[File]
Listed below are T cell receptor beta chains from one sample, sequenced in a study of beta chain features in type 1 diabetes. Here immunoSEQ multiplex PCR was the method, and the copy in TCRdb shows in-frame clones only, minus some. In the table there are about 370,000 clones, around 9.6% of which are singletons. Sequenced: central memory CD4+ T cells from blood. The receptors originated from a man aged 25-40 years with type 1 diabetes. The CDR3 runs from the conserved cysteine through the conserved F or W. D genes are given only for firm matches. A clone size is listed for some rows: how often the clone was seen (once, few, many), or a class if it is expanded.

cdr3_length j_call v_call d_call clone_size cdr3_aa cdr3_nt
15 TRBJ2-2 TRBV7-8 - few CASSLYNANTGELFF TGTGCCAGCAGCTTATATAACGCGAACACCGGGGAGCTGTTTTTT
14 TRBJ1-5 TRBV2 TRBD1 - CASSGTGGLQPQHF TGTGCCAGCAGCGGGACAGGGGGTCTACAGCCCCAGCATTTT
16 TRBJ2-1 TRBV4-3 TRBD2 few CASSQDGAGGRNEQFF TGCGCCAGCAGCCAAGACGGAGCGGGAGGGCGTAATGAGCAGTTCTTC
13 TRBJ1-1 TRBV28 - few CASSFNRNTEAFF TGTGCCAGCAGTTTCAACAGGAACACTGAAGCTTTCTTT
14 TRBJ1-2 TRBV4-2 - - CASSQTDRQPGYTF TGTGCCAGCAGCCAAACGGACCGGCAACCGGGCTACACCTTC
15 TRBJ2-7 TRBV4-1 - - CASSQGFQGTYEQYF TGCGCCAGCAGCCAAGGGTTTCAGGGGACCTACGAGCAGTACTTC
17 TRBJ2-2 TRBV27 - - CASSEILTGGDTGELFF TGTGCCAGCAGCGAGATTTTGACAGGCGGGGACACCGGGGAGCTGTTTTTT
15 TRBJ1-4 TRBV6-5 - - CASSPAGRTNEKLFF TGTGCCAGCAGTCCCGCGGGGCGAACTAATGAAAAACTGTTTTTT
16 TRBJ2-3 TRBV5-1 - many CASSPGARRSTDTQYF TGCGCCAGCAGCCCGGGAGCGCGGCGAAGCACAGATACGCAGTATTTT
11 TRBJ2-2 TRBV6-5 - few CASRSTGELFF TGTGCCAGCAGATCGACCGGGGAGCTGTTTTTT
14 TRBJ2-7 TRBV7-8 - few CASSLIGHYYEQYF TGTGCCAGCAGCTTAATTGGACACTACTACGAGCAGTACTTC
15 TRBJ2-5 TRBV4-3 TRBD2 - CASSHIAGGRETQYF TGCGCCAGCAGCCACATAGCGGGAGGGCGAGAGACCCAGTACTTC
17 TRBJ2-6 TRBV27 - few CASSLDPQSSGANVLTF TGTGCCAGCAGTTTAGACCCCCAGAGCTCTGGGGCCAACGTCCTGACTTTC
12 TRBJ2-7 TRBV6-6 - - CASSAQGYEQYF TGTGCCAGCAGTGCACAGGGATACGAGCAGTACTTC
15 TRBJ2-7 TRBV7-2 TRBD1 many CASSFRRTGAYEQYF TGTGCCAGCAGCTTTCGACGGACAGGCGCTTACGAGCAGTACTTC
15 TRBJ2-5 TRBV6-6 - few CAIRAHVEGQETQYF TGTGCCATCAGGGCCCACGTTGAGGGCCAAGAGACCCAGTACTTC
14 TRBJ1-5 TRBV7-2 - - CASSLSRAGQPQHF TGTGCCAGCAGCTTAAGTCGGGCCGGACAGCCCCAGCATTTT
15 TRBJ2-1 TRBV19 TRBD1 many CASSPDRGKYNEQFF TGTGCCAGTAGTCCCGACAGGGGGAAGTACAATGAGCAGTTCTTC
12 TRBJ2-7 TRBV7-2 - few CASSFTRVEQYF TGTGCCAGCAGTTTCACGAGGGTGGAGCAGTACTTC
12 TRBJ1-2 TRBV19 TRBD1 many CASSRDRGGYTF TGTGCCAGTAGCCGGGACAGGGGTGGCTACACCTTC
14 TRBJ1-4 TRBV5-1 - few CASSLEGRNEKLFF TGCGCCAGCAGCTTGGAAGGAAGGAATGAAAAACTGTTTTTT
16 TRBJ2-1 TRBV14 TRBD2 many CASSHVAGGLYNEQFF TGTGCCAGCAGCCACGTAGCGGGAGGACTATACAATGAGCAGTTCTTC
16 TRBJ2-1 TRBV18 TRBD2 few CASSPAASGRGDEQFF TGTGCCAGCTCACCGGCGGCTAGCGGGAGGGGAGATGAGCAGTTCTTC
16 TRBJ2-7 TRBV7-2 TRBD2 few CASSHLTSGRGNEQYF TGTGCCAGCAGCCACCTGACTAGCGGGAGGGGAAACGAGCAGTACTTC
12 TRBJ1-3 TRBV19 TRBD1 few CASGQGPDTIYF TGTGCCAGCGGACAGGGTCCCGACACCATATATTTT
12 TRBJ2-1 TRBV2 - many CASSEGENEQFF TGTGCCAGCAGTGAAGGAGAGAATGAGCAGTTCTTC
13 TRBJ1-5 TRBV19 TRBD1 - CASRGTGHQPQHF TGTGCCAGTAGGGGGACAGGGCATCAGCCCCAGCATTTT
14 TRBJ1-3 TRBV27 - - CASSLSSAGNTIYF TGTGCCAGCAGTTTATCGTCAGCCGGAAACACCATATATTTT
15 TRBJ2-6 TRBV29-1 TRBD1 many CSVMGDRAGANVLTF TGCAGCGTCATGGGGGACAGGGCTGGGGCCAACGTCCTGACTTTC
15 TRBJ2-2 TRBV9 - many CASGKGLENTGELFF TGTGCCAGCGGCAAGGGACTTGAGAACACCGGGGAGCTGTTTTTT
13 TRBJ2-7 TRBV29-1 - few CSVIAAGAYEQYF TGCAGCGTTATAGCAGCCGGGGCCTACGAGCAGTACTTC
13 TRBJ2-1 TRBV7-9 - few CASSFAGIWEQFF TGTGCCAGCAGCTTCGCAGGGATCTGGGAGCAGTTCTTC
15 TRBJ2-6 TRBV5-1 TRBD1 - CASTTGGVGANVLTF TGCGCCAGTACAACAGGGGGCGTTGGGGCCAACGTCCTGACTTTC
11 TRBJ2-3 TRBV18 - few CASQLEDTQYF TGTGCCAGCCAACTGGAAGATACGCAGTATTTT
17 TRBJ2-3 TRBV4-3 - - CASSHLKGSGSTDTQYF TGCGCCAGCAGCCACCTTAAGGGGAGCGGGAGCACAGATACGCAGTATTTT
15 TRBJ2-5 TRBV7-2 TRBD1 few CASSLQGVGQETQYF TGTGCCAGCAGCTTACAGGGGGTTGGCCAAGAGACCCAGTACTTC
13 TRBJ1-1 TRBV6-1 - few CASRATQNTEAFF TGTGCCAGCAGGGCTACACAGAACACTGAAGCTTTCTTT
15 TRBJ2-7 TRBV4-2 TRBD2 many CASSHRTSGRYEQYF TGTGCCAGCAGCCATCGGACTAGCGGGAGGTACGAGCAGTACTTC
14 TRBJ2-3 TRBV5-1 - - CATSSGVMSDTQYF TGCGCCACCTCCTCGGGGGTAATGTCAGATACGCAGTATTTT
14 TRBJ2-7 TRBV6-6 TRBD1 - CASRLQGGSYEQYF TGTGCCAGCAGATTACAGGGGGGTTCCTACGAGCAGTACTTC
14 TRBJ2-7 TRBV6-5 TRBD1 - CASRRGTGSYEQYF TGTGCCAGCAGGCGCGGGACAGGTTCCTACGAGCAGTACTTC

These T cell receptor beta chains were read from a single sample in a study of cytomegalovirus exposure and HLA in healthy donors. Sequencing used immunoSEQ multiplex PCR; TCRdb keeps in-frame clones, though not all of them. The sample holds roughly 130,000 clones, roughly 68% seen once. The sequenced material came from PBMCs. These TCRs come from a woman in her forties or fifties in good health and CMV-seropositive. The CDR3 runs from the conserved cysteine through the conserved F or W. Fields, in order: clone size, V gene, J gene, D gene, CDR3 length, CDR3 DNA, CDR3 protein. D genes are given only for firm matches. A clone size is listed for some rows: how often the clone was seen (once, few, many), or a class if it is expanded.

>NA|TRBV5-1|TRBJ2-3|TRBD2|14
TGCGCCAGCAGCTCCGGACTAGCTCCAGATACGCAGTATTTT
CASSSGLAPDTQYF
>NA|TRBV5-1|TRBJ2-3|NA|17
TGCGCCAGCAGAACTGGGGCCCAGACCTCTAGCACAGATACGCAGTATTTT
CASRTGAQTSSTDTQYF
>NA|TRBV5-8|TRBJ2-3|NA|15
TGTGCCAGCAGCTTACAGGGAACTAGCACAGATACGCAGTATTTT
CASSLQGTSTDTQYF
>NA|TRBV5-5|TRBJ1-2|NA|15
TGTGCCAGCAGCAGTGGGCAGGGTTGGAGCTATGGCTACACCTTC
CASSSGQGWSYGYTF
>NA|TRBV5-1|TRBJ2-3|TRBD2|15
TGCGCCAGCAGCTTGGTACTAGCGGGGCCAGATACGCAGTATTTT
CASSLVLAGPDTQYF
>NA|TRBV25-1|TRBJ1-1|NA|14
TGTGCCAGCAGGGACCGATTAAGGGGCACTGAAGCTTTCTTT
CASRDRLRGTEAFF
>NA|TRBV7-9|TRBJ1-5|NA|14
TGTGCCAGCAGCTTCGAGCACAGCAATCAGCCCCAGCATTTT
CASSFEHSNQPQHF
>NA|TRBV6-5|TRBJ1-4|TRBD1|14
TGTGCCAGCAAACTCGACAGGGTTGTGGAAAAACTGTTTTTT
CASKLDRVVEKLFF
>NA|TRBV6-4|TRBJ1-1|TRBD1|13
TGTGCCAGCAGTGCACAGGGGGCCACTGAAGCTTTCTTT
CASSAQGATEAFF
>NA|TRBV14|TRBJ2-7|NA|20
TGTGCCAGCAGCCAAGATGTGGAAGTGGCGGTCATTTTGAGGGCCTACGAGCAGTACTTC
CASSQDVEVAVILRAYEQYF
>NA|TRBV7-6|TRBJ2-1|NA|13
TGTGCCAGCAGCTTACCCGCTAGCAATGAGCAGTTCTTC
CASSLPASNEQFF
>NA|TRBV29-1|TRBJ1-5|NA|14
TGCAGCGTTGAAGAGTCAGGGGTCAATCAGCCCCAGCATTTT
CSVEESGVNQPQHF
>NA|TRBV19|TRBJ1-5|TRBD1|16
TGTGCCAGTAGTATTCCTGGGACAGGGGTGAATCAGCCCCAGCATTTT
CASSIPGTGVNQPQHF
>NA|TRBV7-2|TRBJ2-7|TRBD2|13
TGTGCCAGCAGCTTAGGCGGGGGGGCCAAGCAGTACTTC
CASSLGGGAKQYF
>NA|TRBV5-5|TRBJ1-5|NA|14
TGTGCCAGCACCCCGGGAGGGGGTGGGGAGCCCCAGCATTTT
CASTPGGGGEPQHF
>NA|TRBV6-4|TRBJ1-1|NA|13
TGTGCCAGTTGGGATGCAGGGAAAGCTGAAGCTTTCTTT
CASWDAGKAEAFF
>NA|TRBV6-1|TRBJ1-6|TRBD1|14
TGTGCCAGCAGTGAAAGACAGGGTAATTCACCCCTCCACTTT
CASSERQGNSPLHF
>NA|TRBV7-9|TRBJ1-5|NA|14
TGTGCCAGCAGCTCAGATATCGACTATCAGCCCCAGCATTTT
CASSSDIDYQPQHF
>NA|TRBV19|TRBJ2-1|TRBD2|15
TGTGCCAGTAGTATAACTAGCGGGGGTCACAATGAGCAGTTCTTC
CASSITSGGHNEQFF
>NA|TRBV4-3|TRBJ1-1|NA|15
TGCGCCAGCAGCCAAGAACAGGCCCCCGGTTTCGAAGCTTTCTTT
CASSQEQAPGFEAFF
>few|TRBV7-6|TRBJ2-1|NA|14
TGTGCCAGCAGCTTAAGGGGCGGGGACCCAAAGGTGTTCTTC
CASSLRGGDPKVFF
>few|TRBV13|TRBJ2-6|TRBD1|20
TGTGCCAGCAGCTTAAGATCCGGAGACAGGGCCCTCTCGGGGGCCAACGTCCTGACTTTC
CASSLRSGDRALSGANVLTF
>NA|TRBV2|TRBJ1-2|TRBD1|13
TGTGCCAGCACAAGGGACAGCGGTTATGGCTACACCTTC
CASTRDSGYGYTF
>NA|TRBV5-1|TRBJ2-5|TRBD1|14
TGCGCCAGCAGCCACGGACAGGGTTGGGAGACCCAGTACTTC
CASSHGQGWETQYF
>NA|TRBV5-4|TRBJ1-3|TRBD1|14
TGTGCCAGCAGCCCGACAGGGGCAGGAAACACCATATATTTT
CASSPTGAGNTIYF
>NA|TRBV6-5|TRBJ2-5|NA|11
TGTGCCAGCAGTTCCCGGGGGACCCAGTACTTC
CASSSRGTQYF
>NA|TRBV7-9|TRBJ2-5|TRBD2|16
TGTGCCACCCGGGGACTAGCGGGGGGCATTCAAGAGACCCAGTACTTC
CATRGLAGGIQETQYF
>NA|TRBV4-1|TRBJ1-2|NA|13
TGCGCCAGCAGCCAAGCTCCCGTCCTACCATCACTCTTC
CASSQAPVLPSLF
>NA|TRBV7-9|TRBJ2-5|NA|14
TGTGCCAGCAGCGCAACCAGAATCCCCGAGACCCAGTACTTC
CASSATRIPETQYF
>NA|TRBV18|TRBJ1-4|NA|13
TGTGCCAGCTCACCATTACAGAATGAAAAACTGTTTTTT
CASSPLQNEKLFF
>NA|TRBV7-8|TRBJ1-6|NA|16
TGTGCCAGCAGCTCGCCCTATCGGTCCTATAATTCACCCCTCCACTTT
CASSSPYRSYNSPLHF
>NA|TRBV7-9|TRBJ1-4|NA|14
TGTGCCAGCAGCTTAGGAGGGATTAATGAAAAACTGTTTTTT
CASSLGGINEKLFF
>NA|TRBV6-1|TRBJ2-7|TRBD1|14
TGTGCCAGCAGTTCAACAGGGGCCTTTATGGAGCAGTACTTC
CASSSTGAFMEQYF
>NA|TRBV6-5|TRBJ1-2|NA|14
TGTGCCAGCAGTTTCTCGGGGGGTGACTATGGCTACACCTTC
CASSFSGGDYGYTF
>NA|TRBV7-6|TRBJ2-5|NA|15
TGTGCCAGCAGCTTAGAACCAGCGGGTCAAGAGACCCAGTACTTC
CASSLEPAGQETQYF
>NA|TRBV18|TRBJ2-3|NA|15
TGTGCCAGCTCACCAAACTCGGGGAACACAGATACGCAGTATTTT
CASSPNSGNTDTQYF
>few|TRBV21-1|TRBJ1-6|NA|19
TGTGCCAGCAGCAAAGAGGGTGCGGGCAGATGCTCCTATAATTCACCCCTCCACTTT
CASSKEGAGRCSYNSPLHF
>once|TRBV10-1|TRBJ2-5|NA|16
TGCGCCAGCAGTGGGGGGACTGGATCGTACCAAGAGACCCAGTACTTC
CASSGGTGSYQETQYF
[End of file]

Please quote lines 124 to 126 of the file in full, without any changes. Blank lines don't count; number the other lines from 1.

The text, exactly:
TGTGCCACCCGGGGACTAGCGGGGGGCATTCAAGAGACCCAGTACTTC
CATRGLAGGIQETQYF
>NA|TRBV4-1|TRBJ1-2|NA|13